The turf season is just around the corner ...

Across The Flat was our gallop of choice

Friday, 15 September 2017

"Everyone is kneaded out of the same dough but not baked in the same oven."

Yiddish Proverb.

TTMAB, Saint Anthony and Roof Garden

It’s a bright, very sunny morning. The temperature is slightly lower than normal, but it is what I call a perfect autumn day. We have been galloping Across the Flat on perfect turf ground with two lots of horses and all has gone smoothly, apart from one that did take a bit too keen a hold with one of its pilots. We have no runners this weekend, but there will be several next week, especially at Yarmouth.

Topalova and Indian Red

I am not too sure what Tom Kerr is getting at in his column today about the stable staff deal, as trainers all value their staff highly and want to pay them as much as possible. However, the training profession is such a diverse assortment, with those training at the top for owners who are beyond worth, and those in the middle and lower brackets who have the normal mortals who cannot afford the sky high daily rates charged by the upper echelons. I wish everybody would get it into their heads and understand that it is the never ending expanding fixture list which is causing the problem of holding onto staff and the prize money, which is still pathetically low. The more racing we have, the thinner the prize money is spread, especially in the middle to lower races. The majority of staff understands this, but the demands on the good ones are getting bigger and bigger. Until the fixture list is culled and the prize money doubled, this situation will continue. The Stable Staff Association can ask for everything it wants, but in reality the facts are what I have stated.

Ness Of Brodgar and True Calling

The guest commentator has been announced for the 23rd September. Actor Nathaniel Parker has been unveiled as the mystery guest. I have heard him talk at stallion parades in Newmarket and he has a very good voice, so it will be something for us all to try and emulate. It will be interesting to see who gets it right and wrong. Our fund raising is going well and please do keep donating at the link below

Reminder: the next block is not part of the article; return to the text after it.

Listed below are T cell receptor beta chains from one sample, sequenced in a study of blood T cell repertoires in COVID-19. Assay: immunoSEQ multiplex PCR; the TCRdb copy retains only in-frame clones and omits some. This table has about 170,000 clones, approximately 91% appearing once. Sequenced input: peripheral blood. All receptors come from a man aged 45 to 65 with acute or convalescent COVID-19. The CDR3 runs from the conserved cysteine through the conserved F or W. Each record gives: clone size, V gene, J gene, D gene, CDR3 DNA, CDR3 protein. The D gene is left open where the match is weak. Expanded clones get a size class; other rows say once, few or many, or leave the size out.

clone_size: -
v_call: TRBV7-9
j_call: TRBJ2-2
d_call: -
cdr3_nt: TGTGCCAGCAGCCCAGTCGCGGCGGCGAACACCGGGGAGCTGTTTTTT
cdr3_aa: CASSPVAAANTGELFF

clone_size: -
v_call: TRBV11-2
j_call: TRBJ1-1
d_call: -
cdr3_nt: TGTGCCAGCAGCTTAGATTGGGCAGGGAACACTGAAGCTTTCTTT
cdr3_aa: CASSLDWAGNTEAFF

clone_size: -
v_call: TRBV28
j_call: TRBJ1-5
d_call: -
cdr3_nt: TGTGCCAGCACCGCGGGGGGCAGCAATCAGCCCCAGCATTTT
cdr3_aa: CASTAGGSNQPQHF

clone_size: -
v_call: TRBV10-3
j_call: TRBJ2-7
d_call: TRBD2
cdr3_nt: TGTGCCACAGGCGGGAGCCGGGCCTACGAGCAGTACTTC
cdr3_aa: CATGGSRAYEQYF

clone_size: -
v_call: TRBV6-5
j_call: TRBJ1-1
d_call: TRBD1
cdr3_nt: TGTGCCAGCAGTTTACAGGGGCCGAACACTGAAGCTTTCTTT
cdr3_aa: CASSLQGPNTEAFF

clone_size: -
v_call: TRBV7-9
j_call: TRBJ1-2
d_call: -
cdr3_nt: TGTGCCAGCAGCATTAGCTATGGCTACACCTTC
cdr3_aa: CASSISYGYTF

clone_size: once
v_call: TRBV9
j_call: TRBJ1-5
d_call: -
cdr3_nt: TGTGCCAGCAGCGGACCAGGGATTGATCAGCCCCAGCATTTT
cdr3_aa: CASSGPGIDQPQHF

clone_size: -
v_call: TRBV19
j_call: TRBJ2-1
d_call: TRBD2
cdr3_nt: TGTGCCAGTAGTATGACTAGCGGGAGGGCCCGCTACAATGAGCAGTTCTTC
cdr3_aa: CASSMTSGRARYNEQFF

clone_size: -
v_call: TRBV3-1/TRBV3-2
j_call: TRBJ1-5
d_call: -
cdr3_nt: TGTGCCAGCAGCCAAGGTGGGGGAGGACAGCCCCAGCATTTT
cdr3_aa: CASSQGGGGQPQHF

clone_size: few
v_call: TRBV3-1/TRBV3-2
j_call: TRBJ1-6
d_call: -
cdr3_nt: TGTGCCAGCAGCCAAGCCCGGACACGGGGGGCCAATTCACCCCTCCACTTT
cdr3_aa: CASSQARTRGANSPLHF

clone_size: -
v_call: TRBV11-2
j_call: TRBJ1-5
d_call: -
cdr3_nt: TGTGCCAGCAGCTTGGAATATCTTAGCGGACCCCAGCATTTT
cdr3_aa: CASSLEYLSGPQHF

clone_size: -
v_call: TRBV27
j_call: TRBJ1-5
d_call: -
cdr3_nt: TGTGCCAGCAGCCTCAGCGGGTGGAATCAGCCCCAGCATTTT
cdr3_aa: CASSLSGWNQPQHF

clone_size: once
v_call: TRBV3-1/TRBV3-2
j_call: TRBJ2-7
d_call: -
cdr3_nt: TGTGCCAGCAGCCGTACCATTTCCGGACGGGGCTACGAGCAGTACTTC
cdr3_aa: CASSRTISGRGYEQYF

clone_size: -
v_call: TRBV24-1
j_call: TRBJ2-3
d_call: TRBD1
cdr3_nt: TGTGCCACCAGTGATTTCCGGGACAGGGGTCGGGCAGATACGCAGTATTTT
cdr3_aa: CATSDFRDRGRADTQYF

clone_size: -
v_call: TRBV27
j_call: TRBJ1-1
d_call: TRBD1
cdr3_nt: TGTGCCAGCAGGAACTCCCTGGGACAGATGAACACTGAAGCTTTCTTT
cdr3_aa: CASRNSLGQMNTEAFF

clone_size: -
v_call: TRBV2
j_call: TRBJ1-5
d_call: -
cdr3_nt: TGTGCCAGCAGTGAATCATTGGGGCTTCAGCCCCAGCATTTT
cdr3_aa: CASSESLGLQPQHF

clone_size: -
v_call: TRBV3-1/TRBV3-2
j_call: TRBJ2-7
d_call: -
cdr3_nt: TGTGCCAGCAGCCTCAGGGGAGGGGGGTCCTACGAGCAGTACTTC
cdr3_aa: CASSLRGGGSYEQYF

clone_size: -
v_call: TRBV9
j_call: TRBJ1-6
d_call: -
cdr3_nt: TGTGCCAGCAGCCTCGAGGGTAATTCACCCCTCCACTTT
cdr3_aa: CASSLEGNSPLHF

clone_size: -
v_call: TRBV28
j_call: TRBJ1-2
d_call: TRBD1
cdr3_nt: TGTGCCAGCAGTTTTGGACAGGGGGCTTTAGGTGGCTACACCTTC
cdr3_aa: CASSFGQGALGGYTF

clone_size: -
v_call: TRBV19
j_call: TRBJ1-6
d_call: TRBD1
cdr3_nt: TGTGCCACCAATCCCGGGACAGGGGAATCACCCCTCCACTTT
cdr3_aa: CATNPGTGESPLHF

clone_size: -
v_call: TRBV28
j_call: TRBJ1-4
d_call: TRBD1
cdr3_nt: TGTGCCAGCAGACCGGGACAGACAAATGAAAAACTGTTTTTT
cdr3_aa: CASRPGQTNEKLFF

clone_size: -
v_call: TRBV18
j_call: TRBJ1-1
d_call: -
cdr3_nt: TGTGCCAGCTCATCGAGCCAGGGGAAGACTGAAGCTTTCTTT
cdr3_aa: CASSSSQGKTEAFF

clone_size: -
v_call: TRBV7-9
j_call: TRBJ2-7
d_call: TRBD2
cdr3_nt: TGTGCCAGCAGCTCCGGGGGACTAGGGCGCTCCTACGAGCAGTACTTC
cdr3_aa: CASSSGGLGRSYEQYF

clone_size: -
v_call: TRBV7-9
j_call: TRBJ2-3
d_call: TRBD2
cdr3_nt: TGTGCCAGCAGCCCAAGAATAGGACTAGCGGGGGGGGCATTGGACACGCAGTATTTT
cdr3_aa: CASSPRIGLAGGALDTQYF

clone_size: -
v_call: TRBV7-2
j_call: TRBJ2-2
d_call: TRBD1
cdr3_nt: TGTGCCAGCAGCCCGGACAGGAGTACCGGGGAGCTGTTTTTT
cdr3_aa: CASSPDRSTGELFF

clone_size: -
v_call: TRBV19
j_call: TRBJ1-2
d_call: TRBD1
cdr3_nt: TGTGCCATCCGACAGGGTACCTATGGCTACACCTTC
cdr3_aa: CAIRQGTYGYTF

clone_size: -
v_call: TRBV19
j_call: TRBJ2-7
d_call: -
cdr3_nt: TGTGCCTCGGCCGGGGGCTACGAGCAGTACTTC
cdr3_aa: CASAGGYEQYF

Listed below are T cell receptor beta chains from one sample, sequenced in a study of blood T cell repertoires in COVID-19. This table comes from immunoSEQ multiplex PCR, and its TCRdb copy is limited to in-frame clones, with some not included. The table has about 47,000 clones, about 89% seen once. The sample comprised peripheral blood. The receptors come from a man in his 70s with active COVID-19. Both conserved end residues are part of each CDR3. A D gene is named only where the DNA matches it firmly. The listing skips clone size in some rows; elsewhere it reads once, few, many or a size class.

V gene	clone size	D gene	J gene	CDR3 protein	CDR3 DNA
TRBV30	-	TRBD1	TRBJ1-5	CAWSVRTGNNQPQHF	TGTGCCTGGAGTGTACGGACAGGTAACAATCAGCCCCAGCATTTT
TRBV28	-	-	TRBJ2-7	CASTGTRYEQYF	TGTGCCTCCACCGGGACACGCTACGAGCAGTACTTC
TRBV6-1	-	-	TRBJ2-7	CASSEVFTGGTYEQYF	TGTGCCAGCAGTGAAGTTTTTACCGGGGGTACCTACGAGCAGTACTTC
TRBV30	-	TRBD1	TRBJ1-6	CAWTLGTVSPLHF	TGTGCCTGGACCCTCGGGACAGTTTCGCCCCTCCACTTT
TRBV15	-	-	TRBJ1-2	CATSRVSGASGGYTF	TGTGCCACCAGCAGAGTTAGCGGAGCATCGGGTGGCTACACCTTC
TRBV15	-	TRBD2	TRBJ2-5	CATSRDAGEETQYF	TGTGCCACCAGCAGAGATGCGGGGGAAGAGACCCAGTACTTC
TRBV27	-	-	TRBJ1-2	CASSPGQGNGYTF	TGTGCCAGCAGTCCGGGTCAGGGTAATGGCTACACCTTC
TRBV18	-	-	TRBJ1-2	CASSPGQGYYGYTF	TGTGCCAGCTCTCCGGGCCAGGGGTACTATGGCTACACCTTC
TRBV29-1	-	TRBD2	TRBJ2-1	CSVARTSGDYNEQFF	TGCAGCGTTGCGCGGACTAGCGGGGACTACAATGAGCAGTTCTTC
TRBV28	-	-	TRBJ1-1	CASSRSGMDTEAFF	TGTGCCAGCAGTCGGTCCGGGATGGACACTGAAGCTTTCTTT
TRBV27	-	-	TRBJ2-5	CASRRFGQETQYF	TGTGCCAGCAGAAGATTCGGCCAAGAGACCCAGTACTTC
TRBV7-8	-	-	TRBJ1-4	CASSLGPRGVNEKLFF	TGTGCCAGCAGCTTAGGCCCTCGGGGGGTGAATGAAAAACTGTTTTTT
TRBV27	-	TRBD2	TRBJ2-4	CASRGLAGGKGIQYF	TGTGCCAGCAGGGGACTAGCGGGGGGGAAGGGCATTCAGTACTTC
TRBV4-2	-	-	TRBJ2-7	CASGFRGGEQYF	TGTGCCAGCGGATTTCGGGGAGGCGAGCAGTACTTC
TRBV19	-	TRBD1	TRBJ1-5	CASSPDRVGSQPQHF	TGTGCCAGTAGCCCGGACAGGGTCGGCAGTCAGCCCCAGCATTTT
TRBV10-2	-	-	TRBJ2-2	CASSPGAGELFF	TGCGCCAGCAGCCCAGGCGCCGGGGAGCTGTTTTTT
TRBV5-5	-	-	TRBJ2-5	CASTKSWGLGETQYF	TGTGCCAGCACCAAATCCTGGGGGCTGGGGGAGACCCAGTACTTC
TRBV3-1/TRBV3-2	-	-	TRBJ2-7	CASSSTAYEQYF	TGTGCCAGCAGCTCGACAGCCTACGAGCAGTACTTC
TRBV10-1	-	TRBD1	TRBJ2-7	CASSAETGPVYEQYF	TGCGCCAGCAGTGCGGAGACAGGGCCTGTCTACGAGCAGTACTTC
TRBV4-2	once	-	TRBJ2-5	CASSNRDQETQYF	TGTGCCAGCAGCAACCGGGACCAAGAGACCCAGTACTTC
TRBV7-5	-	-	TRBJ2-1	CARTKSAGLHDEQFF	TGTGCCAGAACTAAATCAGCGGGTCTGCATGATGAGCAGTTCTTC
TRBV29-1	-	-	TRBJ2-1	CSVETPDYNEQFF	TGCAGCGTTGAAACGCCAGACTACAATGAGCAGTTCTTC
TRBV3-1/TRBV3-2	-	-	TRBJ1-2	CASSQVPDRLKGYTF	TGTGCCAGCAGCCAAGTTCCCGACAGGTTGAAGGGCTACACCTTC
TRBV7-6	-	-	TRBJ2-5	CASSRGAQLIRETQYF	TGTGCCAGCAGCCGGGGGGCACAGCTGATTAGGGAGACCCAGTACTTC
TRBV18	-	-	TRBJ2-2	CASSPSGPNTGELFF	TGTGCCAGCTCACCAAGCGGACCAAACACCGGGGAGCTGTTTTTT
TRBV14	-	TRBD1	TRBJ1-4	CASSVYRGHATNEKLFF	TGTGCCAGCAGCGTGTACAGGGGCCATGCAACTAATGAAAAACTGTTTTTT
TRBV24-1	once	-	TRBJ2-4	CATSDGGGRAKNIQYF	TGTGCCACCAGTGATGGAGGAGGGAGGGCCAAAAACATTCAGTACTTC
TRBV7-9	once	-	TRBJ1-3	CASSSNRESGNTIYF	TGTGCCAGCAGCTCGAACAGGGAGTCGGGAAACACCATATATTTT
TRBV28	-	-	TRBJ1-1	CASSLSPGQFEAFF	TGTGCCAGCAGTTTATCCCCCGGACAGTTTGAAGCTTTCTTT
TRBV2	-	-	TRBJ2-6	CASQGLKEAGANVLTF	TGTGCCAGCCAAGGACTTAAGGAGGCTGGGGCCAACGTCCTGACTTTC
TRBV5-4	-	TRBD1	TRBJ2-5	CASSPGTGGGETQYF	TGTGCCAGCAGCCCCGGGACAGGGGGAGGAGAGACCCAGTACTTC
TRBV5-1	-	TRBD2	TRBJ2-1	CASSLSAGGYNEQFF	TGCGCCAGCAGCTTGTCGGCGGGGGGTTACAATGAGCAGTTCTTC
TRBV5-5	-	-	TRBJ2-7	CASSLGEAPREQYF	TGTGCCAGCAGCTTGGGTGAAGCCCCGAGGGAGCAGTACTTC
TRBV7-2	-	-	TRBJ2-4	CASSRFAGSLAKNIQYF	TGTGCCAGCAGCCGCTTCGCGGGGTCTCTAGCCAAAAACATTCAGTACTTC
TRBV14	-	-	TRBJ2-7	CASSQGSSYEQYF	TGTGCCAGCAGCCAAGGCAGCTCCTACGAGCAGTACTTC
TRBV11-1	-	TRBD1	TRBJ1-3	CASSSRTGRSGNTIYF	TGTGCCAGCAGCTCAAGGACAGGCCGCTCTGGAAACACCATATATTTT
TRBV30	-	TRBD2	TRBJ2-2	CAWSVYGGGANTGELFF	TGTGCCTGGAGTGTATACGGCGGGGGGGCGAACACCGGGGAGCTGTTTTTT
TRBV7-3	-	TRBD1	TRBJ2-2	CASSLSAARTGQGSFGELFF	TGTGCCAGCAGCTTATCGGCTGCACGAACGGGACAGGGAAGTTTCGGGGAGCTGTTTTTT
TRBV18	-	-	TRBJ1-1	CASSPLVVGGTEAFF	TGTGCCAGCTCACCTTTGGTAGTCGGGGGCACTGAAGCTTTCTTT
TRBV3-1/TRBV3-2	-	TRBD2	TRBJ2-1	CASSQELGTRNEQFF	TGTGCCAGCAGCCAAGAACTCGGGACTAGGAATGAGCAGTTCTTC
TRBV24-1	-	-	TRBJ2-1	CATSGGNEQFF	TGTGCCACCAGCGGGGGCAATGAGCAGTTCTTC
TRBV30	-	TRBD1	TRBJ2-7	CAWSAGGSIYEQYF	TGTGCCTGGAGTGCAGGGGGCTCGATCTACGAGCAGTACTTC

Astrofire and Astroblaze

Phil on Friday

There is a time-honoured saying in Yorkshire: the fittest horse wins the Guineas, the luckiest horse wins the Derby, the best horse wins the St. Leger. Well, that might not be quite true any more but the oldest Classic in the calendar, first run on 1776 and renewed tomorrow, maintains its special place in the annals of the turf.

The history of the race is studded with drama, and when he comes to write the Mark Tompkins life story the success of Bob’s Return in 1993 must loom large in the Guvnor’s memory. He bought the horse for under £15,000 and Bob went on to win some half-a-million in prize-money. He must have been one of the best thoroughbred buys of modern times (except perhaps for Cool Edge which the Guvnor bought for 750 guineas and subsequently won a Group race and more than £100,000).

This story, however, is about an innovation more than 180 years ago that enabled Lord George Cavendish Bentinck and others in the know to land a St. Leger gamble probably worth today’s equivalent of £3 million.

In those days horses were simply walked the whole distance from home to racecourse, no matter how far. There was no other way. Now Lord George trained a useful horse called Elis at Goodwood in Sussex, and had entered him in the Doncaster Classic. Elis won what was then called the Drawing Room Stakes on his home track and two days later ran well in the Goodwood Cup. He must have taken plenty of work for he won the Racing Stakes easily on the same afternoon!

A fortnight later he won at Lewes and looked a live St. Leger prospect, but remained surprisingly easy to back.  No wonder – a week before the race he was still in Sussex, some 15 or 16 days walking distance from Doncaster. The bookmakers’ bush telegraph must have been as effective then as it is now and in the certain knowledge, as they saw it, that Elis could not make it to the start they laid him for considerable sums.

Then Lord George unveiled his secret weapon – the first horsebox. It was drawn by six post horses, changed at regular intervals, and took just three days to reach Doncaster.

Elis duly won the St. Leger and the mighty gamble was landed. It was a testimony to man’s ingenuity – especially when it comes to landing a nice touch!